New York has been looking to get into the online poker game for a while now but it's been a long, protracted battle. For a while, it looked like a battle that poker players would never win but that changed last year. Senator John Bonacic has been one of the chief proponents of getting it legalized, and while he didn't get his S-3898 bill cleared in 2016 he has made some significant progress in the early parts of 2017.
The S-3898 bill put forth by Senator Bonacic basically stated that poker should be considered a game of skill, rather than a game of luck. That's an important distinction as it can change the verdict on the game from illegal to legal. The bill also features a streamlined process for going about getting an application to be an online poker operator, how a company would get their license approved, how much of it would go toward the state, and what would happen if those rules are broken.
On Valentine's Day, February 14, the bill was voted through unanimously by a score of 11-0 by the Racing, Gaming and Wagering Senate Committee (which is fronted by Senator Bonacic). That's significant news for those in the poker realm.
New York is looking to join Delaware, Nevada and their neighbors in New Jersey as states that have allowed online poker. If this were to happen, you can expect a sort of a network to be formed between the four states, allowing players from those places to be able to play in any of those states.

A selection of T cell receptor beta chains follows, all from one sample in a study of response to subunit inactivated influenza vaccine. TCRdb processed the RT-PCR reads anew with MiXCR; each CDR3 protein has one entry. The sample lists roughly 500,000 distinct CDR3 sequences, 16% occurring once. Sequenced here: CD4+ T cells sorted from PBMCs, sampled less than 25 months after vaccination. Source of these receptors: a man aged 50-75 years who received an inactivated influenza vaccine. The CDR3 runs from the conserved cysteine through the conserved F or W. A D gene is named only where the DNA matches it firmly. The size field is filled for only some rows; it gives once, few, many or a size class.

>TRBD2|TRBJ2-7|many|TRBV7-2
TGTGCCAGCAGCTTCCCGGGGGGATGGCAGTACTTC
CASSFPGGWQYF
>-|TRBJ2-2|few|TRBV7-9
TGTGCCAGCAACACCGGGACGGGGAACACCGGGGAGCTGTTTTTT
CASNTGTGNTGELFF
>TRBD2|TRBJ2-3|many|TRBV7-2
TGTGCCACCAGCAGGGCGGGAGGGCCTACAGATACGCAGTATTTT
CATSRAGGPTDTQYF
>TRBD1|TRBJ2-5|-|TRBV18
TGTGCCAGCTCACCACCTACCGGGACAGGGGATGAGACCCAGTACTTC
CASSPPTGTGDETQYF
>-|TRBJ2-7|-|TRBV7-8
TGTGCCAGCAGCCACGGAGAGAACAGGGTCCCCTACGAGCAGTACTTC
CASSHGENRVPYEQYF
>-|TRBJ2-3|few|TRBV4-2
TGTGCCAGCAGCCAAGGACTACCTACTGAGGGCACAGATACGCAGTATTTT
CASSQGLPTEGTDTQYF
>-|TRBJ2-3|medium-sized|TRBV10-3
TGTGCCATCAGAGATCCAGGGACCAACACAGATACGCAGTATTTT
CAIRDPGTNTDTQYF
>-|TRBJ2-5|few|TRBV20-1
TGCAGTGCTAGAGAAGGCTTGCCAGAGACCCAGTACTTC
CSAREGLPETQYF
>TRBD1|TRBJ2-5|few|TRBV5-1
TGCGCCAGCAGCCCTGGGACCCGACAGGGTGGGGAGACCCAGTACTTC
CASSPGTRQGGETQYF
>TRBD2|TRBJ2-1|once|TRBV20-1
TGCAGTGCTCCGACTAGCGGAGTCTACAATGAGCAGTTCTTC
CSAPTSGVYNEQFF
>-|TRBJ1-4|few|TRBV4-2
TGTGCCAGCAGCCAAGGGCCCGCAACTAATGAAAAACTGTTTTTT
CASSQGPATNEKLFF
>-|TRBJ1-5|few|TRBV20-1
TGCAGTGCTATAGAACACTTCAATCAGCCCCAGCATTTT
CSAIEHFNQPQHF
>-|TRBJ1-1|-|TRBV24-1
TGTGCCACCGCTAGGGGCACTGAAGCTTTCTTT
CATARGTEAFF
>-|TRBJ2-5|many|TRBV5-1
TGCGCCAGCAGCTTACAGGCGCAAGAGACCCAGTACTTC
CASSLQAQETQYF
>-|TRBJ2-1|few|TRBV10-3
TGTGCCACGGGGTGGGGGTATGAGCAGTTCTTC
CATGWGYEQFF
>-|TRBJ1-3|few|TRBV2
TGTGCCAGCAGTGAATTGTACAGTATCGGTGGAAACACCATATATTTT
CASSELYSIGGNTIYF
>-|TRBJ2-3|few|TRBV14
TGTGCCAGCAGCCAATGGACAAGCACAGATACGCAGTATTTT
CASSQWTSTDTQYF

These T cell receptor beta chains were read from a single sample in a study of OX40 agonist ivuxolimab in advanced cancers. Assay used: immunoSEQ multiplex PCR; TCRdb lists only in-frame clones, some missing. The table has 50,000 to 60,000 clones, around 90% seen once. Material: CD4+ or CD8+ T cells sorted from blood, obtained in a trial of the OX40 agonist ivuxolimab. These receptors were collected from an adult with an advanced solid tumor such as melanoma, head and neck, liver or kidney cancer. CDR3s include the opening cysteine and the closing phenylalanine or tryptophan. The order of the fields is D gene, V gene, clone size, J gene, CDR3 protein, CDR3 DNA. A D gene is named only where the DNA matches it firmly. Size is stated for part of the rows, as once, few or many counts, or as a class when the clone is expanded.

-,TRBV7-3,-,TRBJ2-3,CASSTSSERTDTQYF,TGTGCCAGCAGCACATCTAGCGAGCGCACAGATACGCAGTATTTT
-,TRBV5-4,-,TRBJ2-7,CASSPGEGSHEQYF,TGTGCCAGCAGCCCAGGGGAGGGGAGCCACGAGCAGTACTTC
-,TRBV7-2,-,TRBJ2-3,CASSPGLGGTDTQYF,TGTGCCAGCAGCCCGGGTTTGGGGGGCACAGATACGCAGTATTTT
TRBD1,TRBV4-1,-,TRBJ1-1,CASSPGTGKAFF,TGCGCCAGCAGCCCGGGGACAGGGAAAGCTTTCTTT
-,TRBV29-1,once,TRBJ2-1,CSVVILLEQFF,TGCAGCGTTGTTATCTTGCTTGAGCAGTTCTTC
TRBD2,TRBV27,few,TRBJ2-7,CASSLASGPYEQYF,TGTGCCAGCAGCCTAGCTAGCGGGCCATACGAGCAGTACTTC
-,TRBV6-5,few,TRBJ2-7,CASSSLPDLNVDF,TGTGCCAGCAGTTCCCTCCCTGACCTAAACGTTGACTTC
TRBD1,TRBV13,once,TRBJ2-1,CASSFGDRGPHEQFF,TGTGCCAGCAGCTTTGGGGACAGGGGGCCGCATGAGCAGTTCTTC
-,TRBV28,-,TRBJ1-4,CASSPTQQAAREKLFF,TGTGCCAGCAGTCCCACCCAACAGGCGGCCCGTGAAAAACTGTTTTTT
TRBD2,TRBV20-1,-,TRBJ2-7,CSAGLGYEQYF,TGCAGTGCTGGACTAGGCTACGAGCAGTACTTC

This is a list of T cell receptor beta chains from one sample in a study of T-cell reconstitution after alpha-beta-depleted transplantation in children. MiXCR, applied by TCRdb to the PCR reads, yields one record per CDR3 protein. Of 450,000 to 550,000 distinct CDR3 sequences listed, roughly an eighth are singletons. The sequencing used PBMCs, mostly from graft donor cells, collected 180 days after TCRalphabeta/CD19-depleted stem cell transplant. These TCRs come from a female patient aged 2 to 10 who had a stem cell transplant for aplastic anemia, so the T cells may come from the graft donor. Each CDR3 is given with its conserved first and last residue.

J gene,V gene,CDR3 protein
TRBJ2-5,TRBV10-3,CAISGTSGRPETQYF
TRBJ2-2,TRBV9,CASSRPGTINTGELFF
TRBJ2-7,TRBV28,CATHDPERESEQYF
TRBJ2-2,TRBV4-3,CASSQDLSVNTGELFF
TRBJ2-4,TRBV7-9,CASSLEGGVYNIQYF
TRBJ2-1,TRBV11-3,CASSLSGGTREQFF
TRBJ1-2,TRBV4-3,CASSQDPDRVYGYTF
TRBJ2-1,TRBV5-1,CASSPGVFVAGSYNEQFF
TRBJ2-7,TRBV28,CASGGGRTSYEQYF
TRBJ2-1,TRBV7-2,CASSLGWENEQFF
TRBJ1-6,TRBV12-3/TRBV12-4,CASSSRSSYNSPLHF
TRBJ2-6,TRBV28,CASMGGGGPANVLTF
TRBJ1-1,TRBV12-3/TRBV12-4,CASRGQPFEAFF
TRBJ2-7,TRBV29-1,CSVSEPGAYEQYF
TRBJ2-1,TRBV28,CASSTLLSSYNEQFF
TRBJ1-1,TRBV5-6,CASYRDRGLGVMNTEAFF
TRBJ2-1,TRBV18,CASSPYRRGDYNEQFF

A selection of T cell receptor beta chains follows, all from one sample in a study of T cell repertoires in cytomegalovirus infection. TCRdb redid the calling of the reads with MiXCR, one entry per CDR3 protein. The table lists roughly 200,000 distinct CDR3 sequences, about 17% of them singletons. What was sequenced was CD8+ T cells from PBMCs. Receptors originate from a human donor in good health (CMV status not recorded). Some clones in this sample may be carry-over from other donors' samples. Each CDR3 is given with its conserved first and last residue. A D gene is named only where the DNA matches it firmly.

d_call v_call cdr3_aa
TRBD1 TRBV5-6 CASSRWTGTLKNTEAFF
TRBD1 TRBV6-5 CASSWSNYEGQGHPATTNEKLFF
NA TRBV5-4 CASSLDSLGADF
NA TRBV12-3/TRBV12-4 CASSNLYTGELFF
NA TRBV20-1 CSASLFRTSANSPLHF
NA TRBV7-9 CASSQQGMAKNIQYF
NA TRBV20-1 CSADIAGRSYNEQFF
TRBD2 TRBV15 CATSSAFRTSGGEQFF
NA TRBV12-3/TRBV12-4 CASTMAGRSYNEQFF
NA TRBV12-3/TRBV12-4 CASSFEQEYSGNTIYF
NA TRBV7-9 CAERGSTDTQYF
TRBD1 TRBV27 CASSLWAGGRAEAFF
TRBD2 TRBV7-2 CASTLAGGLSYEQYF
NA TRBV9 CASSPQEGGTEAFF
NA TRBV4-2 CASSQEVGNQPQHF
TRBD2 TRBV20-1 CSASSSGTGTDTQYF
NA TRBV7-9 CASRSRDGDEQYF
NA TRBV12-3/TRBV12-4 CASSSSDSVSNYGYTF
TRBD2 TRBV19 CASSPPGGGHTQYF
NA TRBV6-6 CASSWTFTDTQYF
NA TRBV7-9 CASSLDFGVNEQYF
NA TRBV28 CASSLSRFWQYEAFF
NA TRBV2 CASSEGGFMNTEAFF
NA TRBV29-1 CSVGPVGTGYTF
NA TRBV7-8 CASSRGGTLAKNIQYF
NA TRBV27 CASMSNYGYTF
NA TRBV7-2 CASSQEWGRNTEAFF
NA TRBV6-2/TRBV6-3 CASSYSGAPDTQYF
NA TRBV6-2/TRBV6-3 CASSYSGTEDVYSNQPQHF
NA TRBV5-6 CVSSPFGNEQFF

Delaware, Nevada and New Jersey are definitely looking to New York to get into the game because that would be a huge windfall for them. Delaware and Nevada have about three million people combined. New Jersey has about nine million people. New York has about 19 million people that live there. A chunk of those people will play online poker and that could be good for business in the other states who want access to New York's big crowds.
Pennsylvania and California are also looking to get into online poker, but New York could be the first domino to fall. Senator Boncic has worked hard on this bill, refining it each time it wasn't passed into something that he could take to the Senate Finance Committee. That's the next body of people that have to approve it. However, there is a good chance that the bill goes through that channel by the end of the year.
Even if it gets to that point, though, there are still some other hurdles. Most notably, there are early rumblings that the Trump administration is going to look into the nationwide idea of legalizing online poker. The state of New Jersey is urging the Trump administration not to support an online poker ban, but at this point it's anyone's guess which direction the White House will go. It has been an eventful first 100 days for the Trump administration, so they have bigger fish to fry at the current time, but they'll likely hear a lot from Sheldon Adelson, who put a lot of money into Trump's campaign and is likely to oppose this type of legalization.
As the CEO of Las Vegas Sands, Adelson is definitely against anything that would cut into people going to his casinos. In the meantime, New York has made some meaningful progress but there is still a long way to go in this battle.